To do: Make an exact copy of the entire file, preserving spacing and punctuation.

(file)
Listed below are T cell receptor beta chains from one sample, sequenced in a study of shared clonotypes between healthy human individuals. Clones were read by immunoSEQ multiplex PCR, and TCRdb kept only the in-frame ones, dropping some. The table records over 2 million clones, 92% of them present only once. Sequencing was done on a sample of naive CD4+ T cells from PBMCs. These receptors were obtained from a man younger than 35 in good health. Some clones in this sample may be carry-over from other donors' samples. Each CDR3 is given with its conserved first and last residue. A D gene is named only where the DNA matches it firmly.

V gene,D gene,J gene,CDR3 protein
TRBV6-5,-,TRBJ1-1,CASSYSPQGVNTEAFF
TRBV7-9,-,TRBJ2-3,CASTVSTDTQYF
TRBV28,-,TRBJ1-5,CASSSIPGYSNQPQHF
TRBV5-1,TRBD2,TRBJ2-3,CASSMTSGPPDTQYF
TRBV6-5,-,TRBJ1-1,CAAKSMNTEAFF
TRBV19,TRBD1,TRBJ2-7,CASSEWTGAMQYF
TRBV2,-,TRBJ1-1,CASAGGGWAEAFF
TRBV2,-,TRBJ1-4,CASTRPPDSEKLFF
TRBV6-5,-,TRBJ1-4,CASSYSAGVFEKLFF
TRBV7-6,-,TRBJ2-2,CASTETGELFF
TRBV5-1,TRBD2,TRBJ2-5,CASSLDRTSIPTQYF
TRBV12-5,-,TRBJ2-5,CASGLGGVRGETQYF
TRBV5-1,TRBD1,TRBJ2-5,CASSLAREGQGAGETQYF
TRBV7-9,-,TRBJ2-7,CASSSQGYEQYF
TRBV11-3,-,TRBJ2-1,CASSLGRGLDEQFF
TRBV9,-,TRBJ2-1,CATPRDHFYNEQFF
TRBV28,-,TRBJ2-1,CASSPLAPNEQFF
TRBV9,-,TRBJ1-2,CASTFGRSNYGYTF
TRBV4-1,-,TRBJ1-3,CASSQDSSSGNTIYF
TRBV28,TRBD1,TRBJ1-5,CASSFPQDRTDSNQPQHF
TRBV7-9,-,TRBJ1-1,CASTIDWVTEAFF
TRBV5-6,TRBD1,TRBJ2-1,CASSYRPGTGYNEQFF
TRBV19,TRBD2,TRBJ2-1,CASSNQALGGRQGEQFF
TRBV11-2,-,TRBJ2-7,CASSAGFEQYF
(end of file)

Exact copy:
Listed below are T cell receptor beta chains from one sample, sequenced in a study of shared clonotypes between healthy human individuals. Clones were read by immunoSEQ multiplex PCR, and TCRdb kept only the in-frame ones, dropping some. The table records over 2 million clones, 92% of them present only once. Sequencing was done on a sample of naive CD4+ T cells from PBMCs. These receptors were obtained from a man younger than 35 in good health. Some clones in this sample may be carry-over from other donors' samples. Each CDR3 is given with its conserved first and last residue. A D gene is named only where the DNA matches it firmly.

V gene,D gene,J gene,CDR3 protein
TRBV6-5,-,TRBJ1-1,CASSYSPQGVNTEAFF
TRBV7-9,-,TRBJ2-3,CASTVSTDTQYF
TRBV28,-,TRBJ1-5,CASSSIPGYSNQPQHF
TRBV5-1,TRBD2,TRBJ2-3,CASSMTSGPPDTQYF
TRBV6-5,-,TRBJ1-1,CAAKSMNTEAFF
TRBV19,TRBD1,TRBJ2-7,CASSEWTGAMQYF
TRBV2,-,TRBJ1-1,CASAGGGWAEAFF
TRBV2,-,TRBJ1-4,CASTRPPDSEKLFF
TRBV6-5,-,TRBJ1-4,CASSYSAGVFEKLFF
TRBV7-6,-,TRBJ2-2,CASTETGELFF
TRBV5-1,TRBD2,TRBJ2-5,CASSLDRTSIPTQYF
TRBV12-5,-,TRBJ2-5,CASGLGGVRGETQYF
TRBV5-1,TRBD1,TRBJ2-5,CASSLAREGQGAGETQYF
TRBV7-9,-,TRBJ2-7,CASSSQGYEQYF
TRBV11-3,-,TRBJ2-1,CASSLGRGLDEQFF
TRBV9,-,TRBJ2-1,CATPRDHFYNEQFF
TRBV28,-,TRBJ2-1,CASSPLAPNEQFF
TRBV9,-,TRBJ1-2,CASTFGRSNYGYTF
TRBV4-1,-,TRBJ1-3,CASSQDSSSGNTIYF
TRBV28,TRBD1,TRBJ1-5,CASSFPQDRTDSNQPQHF
TRBV7-9,-,TRBJ1-1,CASTIDWVTEAFF
TRBV5-6,TRBD1,TRBJ2-1,CASSYRPGTGYNEQFF
TRBV19,TRBD2,TRBJ2-1,CASSNQALGGRQGEQFF
TRBV11-2,-,TRBJ2-7,CASSAGFEQYF